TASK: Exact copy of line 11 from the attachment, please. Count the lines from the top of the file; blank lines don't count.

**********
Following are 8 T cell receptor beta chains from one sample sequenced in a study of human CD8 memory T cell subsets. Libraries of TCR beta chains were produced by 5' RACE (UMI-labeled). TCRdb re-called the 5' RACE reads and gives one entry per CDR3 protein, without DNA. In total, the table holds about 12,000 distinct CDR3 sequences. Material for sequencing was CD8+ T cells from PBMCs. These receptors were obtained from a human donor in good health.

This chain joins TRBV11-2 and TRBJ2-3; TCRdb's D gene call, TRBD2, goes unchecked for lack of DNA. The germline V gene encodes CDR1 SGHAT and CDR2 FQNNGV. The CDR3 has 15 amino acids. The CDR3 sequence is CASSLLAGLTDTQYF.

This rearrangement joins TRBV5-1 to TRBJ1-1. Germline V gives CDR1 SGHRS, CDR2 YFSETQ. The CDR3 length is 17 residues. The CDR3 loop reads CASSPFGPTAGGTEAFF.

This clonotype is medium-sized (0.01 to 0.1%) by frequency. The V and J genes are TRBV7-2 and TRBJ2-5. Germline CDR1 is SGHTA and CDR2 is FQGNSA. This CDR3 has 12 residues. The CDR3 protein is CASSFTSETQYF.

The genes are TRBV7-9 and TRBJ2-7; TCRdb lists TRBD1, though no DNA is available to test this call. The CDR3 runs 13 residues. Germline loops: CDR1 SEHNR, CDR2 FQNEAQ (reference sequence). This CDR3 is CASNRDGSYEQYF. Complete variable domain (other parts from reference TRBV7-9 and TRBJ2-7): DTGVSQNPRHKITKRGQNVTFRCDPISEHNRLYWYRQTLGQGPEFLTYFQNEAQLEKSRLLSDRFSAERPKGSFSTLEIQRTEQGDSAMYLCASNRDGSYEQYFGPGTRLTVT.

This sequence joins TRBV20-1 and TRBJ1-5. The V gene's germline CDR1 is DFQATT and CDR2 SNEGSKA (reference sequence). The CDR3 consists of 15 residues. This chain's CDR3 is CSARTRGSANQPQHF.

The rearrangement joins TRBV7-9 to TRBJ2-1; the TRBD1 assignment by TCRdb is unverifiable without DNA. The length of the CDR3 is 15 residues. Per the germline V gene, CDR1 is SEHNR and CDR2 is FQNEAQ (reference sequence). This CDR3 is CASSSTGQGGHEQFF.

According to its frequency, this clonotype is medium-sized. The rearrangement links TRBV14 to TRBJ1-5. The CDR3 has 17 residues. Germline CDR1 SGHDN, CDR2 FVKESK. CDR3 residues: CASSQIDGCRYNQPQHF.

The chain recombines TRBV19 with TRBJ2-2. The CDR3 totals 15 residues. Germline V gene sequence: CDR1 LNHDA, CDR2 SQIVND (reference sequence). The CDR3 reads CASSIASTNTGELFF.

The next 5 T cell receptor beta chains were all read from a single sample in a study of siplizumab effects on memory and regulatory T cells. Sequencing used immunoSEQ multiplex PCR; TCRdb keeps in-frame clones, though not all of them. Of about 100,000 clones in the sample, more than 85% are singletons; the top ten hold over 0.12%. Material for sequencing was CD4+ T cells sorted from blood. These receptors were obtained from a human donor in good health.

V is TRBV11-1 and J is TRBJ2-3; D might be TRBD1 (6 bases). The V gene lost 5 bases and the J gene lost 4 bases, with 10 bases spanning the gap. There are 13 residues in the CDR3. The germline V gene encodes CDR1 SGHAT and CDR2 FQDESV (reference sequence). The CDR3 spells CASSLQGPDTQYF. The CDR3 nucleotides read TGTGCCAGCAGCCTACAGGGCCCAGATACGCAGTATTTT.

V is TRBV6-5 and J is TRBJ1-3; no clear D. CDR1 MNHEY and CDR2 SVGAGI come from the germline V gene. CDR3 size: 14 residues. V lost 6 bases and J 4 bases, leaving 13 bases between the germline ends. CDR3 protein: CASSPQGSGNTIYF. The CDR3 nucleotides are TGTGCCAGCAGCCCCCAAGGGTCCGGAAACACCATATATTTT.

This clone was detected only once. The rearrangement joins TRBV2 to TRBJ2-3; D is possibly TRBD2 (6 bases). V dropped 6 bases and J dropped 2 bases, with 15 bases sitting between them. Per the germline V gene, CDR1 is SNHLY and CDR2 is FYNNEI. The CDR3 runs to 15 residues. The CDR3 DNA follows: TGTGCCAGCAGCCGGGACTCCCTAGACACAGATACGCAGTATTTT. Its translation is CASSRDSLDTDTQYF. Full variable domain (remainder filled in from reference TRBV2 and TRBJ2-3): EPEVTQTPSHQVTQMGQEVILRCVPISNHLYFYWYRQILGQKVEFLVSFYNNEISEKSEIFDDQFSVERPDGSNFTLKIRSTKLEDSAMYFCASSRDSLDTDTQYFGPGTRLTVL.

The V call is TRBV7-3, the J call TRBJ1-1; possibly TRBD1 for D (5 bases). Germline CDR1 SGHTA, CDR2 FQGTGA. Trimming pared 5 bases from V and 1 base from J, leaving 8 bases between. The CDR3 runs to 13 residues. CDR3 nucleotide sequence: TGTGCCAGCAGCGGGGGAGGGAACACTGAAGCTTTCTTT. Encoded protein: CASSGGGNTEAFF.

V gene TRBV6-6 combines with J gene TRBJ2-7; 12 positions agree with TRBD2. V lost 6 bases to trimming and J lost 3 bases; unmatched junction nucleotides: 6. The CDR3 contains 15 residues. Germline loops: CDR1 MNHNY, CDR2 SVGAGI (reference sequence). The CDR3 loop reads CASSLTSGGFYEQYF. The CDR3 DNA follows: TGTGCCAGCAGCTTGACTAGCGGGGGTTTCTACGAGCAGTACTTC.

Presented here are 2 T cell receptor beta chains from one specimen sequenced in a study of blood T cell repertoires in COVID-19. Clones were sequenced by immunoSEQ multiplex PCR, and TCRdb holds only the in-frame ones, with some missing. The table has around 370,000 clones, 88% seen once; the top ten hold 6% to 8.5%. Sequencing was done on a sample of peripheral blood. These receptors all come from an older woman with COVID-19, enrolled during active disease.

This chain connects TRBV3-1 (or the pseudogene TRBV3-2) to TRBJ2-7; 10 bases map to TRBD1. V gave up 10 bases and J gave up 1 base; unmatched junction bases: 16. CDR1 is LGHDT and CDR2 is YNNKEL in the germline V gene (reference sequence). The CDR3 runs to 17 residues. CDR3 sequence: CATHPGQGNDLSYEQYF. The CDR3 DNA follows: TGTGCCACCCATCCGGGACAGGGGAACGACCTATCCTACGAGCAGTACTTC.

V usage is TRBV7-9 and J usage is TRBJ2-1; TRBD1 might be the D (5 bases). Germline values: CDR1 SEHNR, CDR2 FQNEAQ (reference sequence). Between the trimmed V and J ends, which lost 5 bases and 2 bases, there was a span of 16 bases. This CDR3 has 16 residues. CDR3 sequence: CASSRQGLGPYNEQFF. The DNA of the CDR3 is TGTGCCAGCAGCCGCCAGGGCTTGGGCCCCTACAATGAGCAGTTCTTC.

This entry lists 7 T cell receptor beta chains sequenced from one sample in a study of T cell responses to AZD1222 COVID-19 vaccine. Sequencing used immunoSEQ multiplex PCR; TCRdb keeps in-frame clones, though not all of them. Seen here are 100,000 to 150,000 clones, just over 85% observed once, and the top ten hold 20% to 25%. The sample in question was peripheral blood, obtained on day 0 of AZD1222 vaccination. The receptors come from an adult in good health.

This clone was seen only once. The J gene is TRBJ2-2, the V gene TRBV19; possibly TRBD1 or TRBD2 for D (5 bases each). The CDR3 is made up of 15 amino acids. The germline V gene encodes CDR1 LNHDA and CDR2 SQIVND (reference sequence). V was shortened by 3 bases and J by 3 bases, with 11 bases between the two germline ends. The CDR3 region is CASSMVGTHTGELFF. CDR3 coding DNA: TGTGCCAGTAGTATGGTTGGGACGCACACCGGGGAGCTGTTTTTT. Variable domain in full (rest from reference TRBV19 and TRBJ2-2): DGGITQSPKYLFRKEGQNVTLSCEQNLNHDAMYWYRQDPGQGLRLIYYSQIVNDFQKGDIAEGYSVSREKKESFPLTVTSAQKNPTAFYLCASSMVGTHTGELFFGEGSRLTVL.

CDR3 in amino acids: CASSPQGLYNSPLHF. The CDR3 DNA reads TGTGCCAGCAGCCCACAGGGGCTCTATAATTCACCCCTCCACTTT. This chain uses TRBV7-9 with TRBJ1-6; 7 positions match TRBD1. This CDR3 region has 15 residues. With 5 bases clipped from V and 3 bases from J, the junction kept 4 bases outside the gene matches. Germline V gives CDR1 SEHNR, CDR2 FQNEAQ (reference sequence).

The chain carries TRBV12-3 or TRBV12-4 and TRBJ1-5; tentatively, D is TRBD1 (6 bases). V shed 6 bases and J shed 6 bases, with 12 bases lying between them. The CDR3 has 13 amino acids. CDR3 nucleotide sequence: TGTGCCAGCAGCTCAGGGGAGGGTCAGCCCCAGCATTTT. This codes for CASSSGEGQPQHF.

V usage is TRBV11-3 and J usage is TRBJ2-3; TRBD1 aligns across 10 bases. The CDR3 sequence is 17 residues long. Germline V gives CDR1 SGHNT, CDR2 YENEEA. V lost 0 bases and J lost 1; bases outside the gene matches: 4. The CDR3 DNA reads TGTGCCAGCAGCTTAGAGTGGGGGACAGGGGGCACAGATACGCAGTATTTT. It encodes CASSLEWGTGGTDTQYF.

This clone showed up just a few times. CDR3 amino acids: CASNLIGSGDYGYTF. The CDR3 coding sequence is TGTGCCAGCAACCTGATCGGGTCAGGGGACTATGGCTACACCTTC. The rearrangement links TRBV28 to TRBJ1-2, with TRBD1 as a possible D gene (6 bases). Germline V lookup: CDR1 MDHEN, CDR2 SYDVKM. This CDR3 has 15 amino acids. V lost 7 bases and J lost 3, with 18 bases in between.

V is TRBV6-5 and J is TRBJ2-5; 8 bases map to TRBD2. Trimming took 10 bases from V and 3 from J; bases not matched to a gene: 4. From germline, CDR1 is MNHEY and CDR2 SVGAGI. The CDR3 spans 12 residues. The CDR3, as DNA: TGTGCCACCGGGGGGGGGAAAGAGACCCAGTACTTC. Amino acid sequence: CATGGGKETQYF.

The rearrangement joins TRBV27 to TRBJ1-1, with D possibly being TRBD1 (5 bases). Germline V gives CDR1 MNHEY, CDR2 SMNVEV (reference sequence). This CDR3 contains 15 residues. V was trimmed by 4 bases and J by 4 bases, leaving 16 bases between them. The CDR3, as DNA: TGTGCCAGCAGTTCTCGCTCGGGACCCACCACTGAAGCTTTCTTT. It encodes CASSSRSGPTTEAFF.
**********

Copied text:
V is TRBV11-1 and J is TRBJ2-3; D might be TRBD1 (6 bases). The V gene lost 5 bases and the J gene lost 4 bases, with 10 bases spanning the gap. There are 13 residues in the CDR3. The germline V gene encodes CDR1 SGHAT and CDR2 FQDESV (reference sequence). The CDR3 spells CASSLQGPDTQYF. The CDR3 nucleotides read TGTGCCAGCAGCCTACAGGGCCCAGATACGCAGTATTTT.